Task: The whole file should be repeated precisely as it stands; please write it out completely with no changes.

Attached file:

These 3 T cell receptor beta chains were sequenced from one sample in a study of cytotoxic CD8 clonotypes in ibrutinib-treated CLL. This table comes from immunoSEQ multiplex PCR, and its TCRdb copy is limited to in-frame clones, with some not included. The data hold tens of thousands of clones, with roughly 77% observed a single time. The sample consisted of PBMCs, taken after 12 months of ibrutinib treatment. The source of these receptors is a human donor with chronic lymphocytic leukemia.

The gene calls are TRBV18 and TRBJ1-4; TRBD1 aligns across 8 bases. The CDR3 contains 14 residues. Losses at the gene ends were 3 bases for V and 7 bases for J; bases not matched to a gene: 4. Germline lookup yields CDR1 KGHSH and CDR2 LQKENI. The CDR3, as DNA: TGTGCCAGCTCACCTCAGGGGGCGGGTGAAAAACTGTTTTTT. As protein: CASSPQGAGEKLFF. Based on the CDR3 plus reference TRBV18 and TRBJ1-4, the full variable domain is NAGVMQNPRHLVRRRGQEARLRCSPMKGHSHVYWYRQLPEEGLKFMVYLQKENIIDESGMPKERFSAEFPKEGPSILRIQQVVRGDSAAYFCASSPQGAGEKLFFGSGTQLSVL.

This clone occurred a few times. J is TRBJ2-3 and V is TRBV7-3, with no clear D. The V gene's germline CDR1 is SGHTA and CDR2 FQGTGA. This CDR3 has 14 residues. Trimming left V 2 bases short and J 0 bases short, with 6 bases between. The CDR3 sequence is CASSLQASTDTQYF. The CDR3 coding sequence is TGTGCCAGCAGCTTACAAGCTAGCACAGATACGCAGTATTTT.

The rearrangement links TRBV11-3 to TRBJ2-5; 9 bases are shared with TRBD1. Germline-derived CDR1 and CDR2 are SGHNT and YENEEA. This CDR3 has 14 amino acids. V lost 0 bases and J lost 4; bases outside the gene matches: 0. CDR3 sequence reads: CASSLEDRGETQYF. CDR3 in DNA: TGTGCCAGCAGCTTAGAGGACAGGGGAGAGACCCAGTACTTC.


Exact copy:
These 3 T cell receptor beta chains were sequenced from one sample in a study of cytotoxic CD8 clonotypes in ibrutinib-treated CLL. This table comes from immunoSEQ multiplex PCR, and its TCRdb copy is limited to in-frame clones, with some not included. The data hold tens of thousands of clones, with roughly 77% observed a single time. The sample consisted of PBMCs, taken after 12 months of ibrutinib treatment. The source of these receptors is a human donor with chronic lymphocytic leukemia.

The gene calls are TRBV18 and TRBJ1-4; TRBD1 aligns across 8 bases. The CDR3 contains 14 residues. Losses at the gene ends were 3 bases for V and 7 bases for J; bases not matched to a gene: 4. Germline lookup yields CDR1 KGHSH and CDR2 LQKENI. The CDR3, as DNA: TGTGCCAGCTCACCTCAGGGGGCGGGTGAAAAACTGTTTTTT. As protein: CASSPQGAGEKLFF. Based on the CDR3 plus reference TRBV18 and TRBJ1-4, the full variable domain is NAGVMQNPRHLVRRRGQEARLRCSPMKGHSHVYWYRQLPEEGLKFMVYLQKENIIDESGMPKERFSAEFPKEGPSILRIQQVVRGDSAAYFCASSPQGAGEKLFFGSGTQLSVL.

This clone occurred a few times. J is TRBJ2-3 and V is TRBV7-3, with no clear D. The V gene's germline CDR1 is SGHTA and CDR2 FQGTGA. This CDR3 has 14 residues. Trimming left V 2 bases short and J 0 bases short, with 6 bases between. The CDR3 sequence is CASSLQASTDTQYF. The CDR3 coding sequence is TGTGCCAGCAGCTTACAAGCTAGCACAGATACGCAGTATTTT.

The rearrangement links TRBV11-3 to TRBJ2-5; 9 bases are shared with TRBD1. Germline-derived CDR1 and CDR2 are SGHNT and YENEEA. This CDR3 has 14 amino acids. V lost 0 bases and J lost 4; bases outside the gene matches: 0. CDR3 sequence reads: CASSLEDRGETQYF. CDR3 in DNA: TGTGCCAGCAGCTTAGAGGACAGGGGAGAGACCCAGTACTTC.